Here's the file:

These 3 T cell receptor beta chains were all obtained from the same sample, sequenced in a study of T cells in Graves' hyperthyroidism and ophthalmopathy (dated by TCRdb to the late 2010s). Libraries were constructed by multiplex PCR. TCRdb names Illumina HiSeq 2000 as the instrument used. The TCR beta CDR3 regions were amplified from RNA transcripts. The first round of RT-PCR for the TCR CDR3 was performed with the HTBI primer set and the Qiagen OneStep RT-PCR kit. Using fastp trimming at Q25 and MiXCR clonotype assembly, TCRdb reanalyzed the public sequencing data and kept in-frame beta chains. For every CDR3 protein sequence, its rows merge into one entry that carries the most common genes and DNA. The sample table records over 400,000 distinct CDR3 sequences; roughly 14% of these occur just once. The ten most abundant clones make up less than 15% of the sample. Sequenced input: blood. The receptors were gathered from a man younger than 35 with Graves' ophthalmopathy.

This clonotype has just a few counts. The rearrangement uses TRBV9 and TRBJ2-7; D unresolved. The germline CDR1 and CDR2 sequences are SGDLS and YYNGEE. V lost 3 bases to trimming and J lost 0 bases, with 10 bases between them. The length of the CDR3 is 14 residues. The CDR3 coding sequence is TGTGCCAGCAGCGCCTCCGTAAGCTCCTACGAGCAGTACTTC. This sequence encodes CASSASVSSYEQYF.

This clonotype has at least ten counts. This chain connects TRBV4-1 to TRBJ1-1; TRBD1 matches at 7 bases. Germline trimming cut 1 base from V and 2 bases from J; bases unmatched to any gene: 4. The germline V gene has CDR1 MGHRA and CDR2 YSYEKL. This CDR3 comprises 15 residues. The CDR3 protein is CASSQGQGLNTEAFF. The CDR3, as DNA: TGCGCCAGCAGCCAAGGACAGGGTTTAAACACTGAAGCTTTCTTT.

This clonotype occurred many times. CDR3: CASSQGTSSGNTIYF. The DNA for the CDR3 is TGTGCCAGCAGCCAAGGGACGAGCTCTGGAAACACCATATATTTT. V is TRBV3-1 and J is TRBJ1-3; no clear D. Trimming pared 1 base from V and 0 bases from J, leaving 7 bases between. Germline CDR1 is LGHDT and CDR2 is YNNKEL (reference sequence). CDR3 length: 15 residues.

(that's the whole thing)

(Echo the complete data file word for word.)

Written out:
These 3 T cell receptor beta chains were all obtained from the same sample, sequenced in a study of T cells in Graves' hyperthyroidism and ophthalmopathy (dated by TCRdb to the late 2010s). Libraries were constructed by multiplex PCR. TCRdb names Illumina HiSeq 2000 as the instrument used. The TCR beta CDR3 regions were amplified from RNA transcripts. The first round of RT-PCR for the TCR CDR3 was performed with the HTBI primer set and the Qiagen OneStep RT-PCR kit. Using fastp trimming at Q25 and MiXCR clonotype assembly, TCRdb reanalyzed the public sequencing data and kept in-frame beta chains. For every CDR3 protein sequence, its rows merge into one entry that carries the most common genes and DNA. The sample table records over 400,000 distinct CDR3 sequences; roughly 14% of these occur just once. The ten most abundant clones make up less than 15% of the sample. Sequenced input: blood. The receptors were gathered from a man younger than 35 with Graves' ophthalmopathy.

This clonotype has just a few counts. The rearrangement uses TRBV9 and TRBJ2-7; D unresolved. The germline CDR1 and CDR2 sequences are SGDLS and YYNGEE. V lost 3 bases to trimming and J lost 0 bases, with 10 bases between them. The length of the CDR3 is 14 residues. The CDR3 coding sequence is TGTGCCAGCAGCGCCTCCGTAAGCTCCTACGAGCAGTACTTC. This sequence encodes CASSASVSSYEQYF.

This clonotype has at least ten counts. This chain connects TRBV4-1 to TRBJ1-1; TRBD1 matches at 7 bases. Germline trimming cut 1 base from V and 2 bases from J; bases unmatched to any gene: 4. The germline V gene has CDR1 MGHRA and CDR2 YSYEKL. This CDR3 comprises 15 residues. The CDR3 protein is CASSQGQGLNTEAFF. The CDR3, as DNA: TGCGCCAGCAGCCAAGGACAGGGTTTAAACACTGAAGCTTTCTTT.

This clonotype occurred many times. CDR3: CASSQGTSSGNTIYF. The DNA for the CDR3 is TGTGCCAGCAGCCAAGGGACGAGCTCTGGAAACACCATATATTTT. V is TRBV3-1 and J is TRBJ1-3; no clear D. Trimming pared 1 base from V and 0 bases from J, leaving 7 bases between. Germline CDR1 is LGHDT and CDR2 is YNNKEL (reference sequence). CDR3 length: 15 residues.